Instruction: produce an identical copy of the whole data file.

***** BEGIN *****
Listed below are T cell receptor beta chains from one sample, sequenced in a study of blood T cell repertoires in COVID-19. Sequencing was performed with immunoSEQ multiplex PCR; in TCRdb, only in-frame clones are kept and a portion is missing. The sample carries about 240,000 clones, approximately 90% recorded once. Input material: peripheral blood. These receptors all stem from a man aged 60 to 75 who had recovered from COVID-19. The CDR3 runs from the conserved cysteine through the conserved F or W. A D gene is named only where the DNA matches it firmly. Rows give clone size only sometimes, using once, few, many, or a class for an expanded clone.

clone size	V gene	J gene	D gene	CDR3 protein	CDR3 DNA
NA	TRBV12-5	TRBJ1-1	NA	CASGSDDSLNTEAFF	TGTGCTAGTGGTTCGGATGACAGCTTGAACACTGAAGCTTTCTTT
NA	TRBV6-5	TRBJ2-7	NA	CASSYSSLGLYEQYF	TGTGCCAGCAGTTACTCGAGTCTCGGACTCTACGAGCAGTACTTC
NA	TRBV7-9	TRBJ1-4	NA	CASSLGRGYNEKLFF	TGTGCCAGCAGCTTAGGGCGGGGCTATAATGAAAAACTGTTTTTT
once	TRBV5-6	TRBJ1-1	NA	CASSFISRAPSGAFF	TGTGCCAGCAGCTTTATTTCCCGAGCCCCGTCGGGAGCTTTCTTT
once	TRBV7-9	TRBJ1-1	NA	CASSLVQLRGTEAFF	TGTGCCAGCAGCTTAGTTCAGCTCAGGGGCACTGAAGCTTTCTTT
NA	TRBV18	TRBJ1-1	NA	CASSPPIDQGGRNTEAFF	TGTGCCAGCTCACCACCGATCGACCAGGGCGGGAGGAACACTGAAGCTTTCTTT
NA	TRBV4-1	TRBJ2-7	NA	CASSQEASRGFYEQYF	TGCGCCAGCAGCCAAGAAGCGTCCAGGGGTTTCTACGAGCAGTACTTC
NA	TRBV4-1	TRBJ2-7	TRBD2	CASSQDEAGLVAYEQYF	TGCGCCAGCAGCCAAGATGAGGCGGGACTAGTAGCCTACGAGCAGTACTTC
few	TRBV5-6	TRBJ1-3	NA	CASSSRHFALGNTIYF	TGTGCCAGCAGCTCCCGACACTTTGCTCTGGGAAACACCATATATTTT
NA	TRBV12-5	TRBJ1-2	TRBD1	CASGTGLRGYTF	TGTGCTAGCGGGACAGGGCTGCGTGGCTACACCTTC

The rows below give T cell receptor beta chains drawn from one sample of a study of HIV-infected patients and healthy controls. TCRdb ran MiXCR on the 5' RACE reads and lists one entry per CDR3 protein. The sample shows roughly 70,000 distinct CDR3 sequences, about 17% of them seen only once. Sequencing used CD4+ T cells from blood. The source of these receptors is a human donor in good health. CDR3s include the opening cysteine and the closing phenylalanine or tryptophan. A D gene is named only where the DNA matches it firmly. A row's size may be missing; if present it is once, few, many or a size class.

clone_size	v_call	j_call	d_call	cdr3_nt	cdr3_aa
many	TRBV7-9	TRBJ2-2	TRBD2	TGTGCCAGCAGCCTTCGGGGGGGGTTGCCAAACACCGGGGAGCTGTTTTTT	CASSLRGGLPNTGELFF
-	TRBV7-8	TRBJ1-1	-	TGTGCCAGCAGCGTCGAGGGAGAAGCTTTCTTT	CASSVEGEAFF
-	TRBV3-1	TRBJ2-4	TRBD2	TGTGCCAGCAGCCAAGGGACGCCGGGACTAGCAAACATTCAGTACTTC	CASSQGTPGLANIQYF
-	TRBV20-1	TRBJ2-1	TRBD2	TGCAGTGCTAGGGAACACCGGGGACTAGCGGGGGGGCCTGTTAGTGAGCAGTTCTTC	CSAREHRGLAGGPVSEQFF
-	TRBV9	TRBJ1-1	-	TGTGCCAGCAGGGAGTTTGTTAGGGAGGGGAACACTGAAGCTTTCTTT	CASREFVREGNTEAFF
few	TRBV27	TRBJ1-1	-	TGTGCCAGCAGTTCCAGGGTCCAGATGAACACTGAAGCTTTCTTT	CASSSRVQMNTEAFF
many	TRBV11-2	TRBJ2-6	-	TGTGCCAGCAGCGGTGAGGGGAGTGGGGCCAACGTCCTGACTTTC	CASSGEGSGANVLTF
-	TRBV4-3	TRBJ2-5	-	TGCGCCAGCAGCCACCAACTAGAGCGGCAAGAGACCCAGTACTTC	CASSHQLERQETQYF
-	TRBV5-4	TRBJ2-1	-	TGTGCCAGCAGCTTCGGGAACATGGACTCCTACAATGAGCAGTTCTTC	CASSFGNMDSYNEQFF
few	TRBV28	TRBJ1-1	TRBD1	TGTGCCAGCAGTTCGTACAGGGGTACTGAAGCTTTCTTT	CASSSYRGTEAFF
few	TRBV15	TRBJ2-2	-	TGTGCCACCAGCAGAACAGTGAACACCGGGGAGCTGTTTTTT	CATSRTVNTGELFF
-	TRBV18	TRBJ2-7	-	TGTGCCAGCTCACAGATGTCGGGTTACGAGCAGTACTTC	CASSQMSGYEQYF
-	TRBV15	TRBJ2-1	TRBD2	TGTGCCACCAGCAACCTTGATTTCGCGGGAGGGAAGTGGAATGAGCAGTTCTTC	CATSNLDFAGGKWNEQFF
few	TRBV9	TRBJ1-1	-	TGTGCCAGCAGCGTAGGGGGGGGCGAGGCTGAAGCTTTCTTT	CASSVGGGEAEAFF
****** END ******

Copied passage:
Listed below are T cell receptor beta chains from one sample, sequenced in a study of blood T cell repertoires in COVID-19. Sequencing was performed with immunoSEQ multiplex PCR; in TCRdb, only in-frame clones are kept and a portion is missing. The sample carries about 240,000 clones, approximately 90% recorded once. Input material: peripheral blood. These receptors all stem from a man aged 60 to 75 who had recovered from COVID-19. The CDR3 runs from the conserved cysteine through the conserved F or W. A D gene is named only where the DNA matches it firmly. Rows give clone size only sometimes, using once, few, many, or a class for an expanded clone.

clone size	V gene	J gene	D gene	CDR3 protein	CDR3 DNA
NA	TRBV12-5	TRBJ1-1	NA	CASGSDDSLNTEAFF	TGTGCTAGTGGTTCGGATGACAGCTTGAACACTGAAGCTTTCTTT
NA	TRBV6-5	TRBJ2-7	NA	CASSYSSLGLYEQYF	TGTGCCAGCAGTTACTCGAGTCTCGGACTCTACGAGCAGTACTTC
NA	TRBV7-9	TRBJ1-4	NA	CASSLGRGYNEKLFF	TGTGCCAGCAGCTTAGGGCGGGGCTATAATGAAAAACTGTTTTTT
once	TRBV5-6	TRBJ1-1	NA	CASSFISRAPSGAFF	TGTGCCAGCAGCTTTATTTCCCGAGCCCCGTCGGGAGCTTTCTTT
once	TRBV7-9	TRBJ1-1	NA	CASSLVQLRGTEAFF	TGTGCCAGCAGCTTAGTTCAGCTCAGGGGCACTGAAGCTTTCTTT
NA	TRBV18	TRBJ1-1	NA	CASSPPIDQGGRNTEAFF	TGTGCCAGCTCACCACCGATCGACCAGGGCGGGAGGAACACTGAAGCTTTCTTT
NA	TRBV4-1	TRBJ2-7	NA	CASSQEASRGFYEQYF	TGCGCCAGCAGCCAAGAAGCGTCCAGGGGTTTCTACGAGCAGTACTTC
NA	TRBV4-1	TRBJ2-7	TRBD2	CASSQDEAGLVAYEQYF	TGCGCCAGCAGCCAAGATGAGGCGGGACTAGTAGCCTACGAGCAGTACTTC
few	TRBV5-6	TRBJ1-3	NA	CASSSRHFALGNTIYF	TGTGCCAGCAGCTCCCGACACTTTGCTCTGGGAAACACCATATATTTT
NA	TRBV12-5	TRBJ1-2	TRBD1	CASGTGLRGYTF	TGTGCTAGCGGGACAGGGCTGCGTGGCTACACCTTC

The rows below give T cell receptor beta chains drawn from one sample of a study of HIV-infected patients and healthy controls. TCRdb ran MiXCR on the 5' RACE reads and lists one entry per CDR3 protein. The sample shows roughly 70,000 distinct CDR3 sequences, about 17% of them seen only once. Sequencing used CD4+ T cells from blood. The source of these receptors is a human donor in good health. CDR3s include the opening cysteine and the closing phenylalanine or tryptophan. A D gene is named only where the DNA matches it firmly. A row's size may be missing; if present it is once, few, many or a size class.

clone_size	v_call	j_call	d_call	cdr3_nt	cdr3_aa
many	TRBV7-9	TRBJ2-2	TRBD2	TGTGCCAGCAGCCTTCGGGGGGGGTTGCCAAACACCGGGGAGCTGTTTTTT	CASSLRGGLPNTGELFF
-	TRBV7-8	TRBJ1-1	-	TGTGCCAGCAGCGTCGAGGGAGAAGCTTTCTTT	CASSVEGEAFF
-	TRBV3-1	TRBJ2-4	TRBD2	TGTGCCAGCAGCCAAGGGACGCCGGGACTAGCAAACATTCAGTACTTC	CASSQGTPGLANIQYF
-	TRBV20-1	TRBJ2-1	TRBD2	TGCAGTGCTAGGGAACACCGGGGACTAGCGGGGGGGCCTGTTAGTGAGCAGTTCTTC	CSAREHRGLAGGPVSEQFF
-	TRBV9	TRBJ1-1	-	TGTGCCAGCAGGGAGTTTGTTAGGGAGGGGAACACTGAAGCTTTCTTT	CASREFVREGNTEAFF
few	TRBV27	TRBJ1-1	-	TGTGCCAGCAGTTCCAGGGTCCAGATGAACACTGAAGCTTTCTTT	CASSSRVQMNTEAFF
many	TRBV11-2	TRBJ2-6	-	TGTGCCAGCAGCGGTGAGGGGAGTGGGGCCAACGTCCTGACTTTC	CASSGEGSGANVLTF
-	TRBV4-3	TRBJ2-5	-	TGCGCCAGCAGCCACCAACTAGAGCGGCAAGAGACCCAGTACTTC	CASSHQLERQETQYF
-	TRBV5-4	TRBJ2-1	-	TGTGCCAGCAGCTTCGGGAACATGGACTCCTACAATGAGCAGTTCTTC	CASSFGNMDSYNEQFF
few	TRBV28	TRBJ1-1	TRBD1	TGTGCCAGCAGTTCGTACAGGGGTACTGAAGCTTTCTTT	CASSSYRGTEAFF
few	TRBV15	TRBJ2-2	-	TGTGCCACCAGCAGAACAGTGAACACCGGGGAGCTGTTTTTT	CATSRTVNTGELFF
-	TRBV18	TRBJ2-7	-	TGTGCCAGCTCACAGATGTCGGGTTACGAGCAGTACTTC	CASSQMSGYEQYF
-	TRBV15	TRBJ2-1	TRBD2	TGTGCCACCAGCAACCTTGATTTCGCGGGAGGGAAGTGGAATGAGCAGTTCTTC	CATSNLDFAGGKWNEQFF
few	TRBV9	TRBJ1-1	-	TGTGCCAGCAGCGTAGGGGGGGGCGAGGCTGAAGCTTTCTTT	CASSVGGGEAEAFF